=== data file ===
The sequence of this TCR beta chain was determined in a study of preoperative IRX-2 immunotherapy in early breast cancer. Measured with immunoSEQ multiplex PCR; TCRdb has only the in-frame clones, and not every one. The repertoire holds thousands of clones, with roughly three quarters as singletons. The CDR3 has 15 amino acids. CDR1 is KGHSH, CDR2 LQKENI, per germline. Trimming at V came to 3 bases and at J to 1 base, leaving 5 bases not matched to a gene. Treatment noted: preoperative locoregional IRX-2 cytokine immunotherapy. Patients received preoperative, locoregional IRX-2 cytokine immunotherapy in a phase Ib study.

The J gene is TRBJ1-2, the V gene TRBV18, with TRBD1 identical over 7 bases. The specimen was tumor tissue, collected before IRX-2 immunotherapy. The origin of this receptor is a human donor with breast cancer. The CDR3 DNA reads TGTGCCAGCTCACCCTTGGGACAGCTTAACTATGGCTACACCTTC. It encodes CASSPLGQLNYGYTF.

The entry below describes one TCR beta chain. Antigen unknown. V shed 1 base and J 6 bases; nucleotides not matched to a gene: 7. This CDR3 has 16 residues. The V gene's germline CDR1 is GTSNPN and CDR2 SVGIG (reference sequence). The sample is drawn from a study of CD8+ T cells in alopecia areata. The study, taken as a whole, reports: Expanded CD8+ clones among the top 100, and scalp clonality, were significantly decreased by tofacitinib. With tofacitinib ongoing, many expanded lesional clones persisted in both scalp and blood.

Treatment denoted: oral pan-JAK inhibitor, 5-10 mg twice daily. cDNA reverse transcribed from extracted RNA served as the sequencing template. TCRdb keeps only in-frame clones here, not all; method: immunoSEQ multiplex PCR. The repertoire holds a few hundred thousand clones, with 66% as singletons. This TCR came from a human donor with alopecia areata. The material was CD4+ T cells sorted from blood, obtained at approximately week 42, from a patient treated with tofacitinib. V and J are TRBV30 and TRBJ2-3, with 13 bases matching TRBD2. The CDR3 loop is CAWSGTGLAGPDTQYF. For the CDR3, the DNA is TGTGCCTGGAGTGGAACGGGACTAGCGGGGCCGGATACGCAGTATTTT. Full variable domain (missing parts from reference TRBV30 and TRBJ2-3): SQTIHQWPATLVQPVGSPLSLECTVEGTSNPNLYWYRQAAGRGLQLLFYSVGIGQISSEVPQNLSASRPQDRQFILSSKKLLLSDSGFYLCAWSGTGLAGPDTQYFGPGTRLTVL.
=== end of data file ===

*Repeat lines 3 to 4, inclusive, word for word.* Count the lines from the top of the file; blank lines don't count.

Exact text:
The entry below describes one TCR beta chain. Antigen unknown. V shed 1 base and J 6 bases; nucleotides not matched to a gene: 7. This CDR3 has 16 residues. The V gene's germline CDR1 is GTSNPN and CDR2 SVGIG (reference sequence). The sample is drawn from a study of CD8+ T cells in alopecia areata. The study, taken as a whole, reports: Expanded CD8+ clones among the top 100, and scalp clonality, were significantly decreased by tofacitinib. With tofacitinib ongoing, many expanded lesional clones persisted in both scalp and blood.

Treatment denoted: oral pan-JAK inhibitor, 5-10 mg twice daily. cDNA reverse transcribed from extracted RNA served as the sequencing template. TCRdb keeps only in-frame clones here, not all; method: immunoSEQ multiplex PCR. The repertoire holds a few hundred thousand clones, with 66% as singletons. This TCR came from a human donor with alopecia areata. The material was CD4+ T cells sorted from blood, obtained at approximately week 42, from a patient treated with tofacitinib. V and J are TRBV30 and TRBJ2-3, with 13 bases matching TRBD2. The CDR3 loop is CAWSGTGLAGPDTQYF. For the CDR3, the DNA is TGTGCCTGGAGTGGAACGGGACTAGCGGGGCCGGATACGCAGTATTTT. Full variable domain (missing parts from reference TRBV30 and TRBJ2-3): SQTIHQWPATLVQPVGSPLSLECTVEGTSNPNLYWYRQAAGRGLQLLFYSVGIGQISSEVPQNLSASRPQDRQFILSSKKLLLSDSGFYLCAWSGTGLAGPDTQYFGPGTRLTVL.